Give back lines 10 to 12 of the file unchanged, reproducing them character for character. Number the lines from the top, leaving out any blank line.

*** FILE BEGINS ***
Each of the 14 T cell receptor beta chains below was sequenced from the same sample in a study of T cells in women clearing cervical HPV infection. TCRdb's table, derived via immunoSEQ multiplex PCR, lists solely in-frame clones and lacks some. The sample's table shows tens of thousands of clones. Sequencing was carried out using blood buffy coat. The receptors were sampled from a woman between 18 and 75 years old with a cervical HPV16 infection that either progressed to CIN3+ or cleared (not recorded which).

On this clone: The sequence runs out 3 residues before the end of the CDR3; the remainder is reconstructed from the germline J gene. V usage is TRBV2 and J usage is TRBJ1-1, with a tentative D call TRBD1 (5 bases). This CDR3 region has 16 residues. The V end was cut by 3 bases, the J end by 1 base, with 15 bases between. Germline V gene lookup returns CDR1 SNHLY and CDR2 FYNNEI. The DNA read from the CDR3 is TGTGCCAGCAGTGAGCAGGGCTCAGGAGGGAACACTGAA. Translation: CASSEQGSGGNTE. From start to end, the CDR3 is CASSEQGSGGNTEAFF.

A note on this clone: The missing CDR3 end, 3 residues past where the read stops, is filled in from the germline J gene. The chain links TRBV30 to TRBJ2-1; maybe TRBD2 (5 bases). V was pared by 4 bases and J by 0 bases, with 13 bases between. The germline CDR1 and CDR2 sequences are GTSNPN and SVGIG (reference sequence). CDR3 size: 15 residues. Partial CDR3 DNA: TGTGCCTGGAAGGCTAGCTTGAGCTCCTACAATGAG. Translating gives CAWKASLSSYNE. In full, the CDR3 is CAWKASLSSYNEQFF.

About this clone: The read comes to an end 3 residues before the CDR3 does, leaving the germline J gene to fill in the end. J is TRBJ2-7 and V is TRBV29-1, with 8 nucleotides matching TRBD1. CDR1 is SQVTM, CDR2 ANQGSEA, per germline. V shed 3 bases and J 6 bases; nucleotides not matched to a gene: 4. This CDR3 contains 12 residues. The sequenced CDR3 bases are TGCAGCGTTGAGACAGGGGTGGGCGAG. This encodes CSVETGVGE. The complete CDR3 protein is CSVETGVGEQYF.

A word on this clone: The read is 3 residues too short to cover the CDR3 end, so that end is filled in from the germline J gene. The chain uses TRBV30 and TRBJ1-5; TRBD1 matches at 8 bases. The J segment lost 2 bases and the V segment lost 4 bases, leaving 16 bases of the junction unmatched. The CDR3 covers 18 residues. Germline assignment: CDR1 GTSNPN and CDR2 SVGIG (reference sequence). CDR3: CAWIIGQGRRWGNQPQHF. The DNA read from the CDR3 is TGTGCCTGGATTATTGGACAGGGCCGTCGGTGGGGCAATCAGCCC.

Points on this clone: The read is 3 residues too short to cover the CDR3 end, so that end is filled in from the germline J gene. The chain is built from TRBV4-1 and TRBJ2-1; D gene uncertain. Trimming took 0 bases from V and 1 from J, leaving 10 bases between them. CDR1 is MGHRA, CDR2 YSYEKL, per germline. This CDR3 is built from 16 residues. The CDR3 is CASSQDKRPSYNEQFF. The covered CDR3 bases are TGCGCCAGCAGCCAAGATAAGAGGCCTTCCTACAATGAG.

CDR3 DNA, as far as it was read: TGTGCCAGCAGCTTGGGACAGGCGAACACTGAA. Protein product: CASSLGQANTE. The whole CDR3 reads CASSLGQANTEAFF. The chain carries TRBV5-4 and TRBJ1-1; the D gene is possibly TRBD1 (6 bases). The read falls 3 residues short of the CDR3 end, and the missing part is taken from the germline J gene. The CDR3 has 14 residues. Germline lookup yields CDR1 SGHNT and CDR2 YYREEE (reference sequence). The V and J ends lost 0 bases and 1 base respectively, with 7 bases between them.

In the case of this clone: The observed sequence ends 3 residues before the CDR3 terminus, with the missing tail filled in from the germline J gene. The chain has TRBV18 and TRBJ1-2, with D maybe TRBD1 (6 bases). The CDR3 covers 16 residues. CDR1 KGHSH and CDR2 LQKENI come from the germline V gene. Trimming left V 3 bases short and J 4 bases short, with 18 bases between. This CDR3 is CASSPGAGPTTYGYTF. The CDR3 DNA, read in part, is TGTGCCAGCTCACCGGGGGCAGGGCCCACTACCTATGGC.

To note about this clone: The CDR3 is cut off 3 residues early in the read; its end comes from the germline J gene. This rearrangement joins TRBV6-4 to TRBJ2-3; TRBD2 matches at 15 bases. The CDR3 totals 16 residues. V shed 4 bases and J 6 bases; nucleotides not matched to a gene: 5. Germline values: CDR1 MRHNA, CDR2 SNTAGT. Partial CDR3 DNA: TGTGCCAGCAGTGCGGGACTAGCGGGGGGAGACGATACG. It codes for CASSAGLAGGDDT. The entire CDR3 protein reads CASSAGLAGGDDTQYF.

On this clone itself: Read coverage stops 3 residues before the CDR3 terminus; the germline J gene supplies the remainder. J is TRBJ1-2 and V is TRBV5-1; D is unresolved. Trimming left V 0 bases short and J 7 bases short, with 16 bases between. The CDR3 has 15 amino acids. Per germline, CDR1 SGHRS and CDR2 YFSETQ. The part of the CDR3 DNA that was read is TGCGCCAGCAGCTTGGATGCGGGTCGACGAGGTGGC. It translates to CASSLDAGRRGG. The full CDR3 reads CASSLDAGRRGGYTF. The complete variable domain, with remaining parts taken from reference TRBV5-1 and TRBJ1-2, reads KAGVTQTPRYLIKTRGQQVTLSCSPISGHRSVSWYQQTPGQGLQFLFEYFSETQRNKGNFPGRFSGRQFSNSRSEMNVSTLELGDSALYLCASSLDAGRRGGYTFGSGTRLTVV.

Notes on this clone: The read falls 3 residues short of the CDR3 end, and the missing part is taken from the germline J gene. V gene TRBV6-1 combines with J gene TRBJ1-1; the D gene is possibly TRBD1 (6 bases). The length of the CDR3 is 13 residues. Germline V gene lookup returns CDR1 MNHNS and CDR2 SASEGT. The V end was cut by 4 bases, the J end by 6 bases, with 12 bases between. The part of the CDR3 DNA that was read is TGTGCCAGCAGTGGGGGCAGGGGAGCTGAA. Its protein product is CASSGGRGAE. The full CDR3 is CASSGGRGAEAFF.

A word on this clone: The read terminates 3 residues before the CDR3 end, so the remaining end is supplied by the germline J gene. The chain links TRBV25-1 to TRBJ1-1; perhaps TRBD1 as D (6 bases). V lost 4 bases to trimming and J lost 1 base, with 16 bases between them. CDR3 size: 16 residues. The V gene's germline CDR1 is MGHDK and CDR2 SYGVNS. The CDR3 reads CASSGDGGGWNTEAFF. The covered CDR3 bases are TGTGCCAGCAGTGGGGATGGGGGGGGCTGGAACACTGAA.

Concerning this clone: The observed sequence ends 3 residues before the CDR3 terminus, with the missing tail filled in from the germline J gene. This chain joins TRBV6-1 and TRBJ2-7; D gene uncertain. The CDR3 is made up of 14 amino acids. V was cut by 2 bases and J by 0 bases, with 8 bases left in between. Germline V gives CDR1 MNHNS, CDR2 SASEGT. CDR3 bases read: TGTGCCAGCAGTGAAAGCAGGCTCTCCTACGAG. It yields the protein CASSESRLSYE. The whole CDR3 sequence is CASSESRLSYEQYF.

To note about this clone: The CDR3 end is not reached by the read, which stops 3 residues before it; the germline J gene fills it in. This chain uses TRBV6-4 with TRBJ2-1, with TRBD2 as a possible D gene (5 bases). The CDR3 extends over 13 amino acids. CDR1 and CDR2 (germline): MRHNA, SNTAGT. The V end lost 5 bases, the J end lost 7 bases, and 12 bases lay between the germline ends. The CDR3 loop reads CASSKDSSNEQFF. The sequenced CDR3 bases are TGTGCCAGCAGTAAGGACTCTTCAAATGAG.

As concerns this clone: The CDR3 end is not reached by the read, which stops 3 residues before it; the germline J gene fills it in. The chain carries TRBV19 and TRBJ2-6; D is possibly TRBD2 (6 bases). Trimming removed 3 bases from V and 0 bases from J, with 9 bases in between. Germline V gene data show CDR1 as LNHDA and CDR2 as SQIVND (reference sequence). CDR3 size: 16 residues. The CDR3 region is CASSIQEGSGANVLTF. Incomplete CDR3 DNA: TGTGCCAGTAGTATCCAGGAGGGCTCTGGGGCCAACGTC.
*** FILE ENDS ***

On this clone itself: Read coverage stops 3 residues before the CDR3 terminus; the germline J gene supplies the remainder. J is TRBJ1-2 and V is TRBV5-1; D is unresolved. Trimming left V 0 bases short and J 7 bases short, with 16 bases between. The CDR3 has 15 amino acids. Per germline, CDR1 SGHRS and CDR2 YFSETQ. The part of the CDR3 DNA that was read is TGCGCCAGCAGCTTGGATGCGGGTCGACGAGGTGGC. It translates to CASSLDAGRRGG. The full CDR3 reads CASSLDAGRRGGYTF. The complete variable domain, with remaining parts taken from reference TRBV5-1 and TRBJ1-2, reads KAGVTQTPRYLIKTRGQQVTLSCSPISGHRSVSWYQQTPGQGLQFLFEYFSETQRNKGNFPGRFSGRQFSNSRSEMNVSTLELGDSALYLCASSLDAGRRGGYTFGSGTRLTVV.

Notes on this clone: The read falls 3 residues short of the CDR3 end, and the missing part is taken from the germline J gene. V gene TRBV6-1 combines with J gene TRBJ1-1; the D gene is possibly TRBD1 (6 bases). The length of the CDR3 is 13 residues. Germline V gene lookup returns CDR1 MNHNS and CDR2 SASEGT. The V end was cut by 4 bases, the J end by 6 bases, with 12 bases between. The part of the CDR3 DNA that was read is TGTGCCAGCAGTGGGGGCAGGGGAGCTGAA. Its protein product is CASSGGRGAE. The full CDR3 is CASSGGRGAEAFF.

A word on this clone: The read terminates 3 residues before the CDR3 end, so the remaining end is supplied by the germline J gene. The chain links TRBV25-1 to TRBJ1-1; perhaps TRBD1 as D (6 bases). V lost 4 bases to trimming and J lost 1 base, with 16 bases between them. CDR3 size: 16 residues. The V gene's germline CDR1 is MGHDK and CDR2 SYGVNS. The CDR3 reads CASSGDGGGWNTEAFF. The covered CDR3 bases are TGTGCCAGCAGTGGGGATGGGGGGGGCTGGAACACTGAA.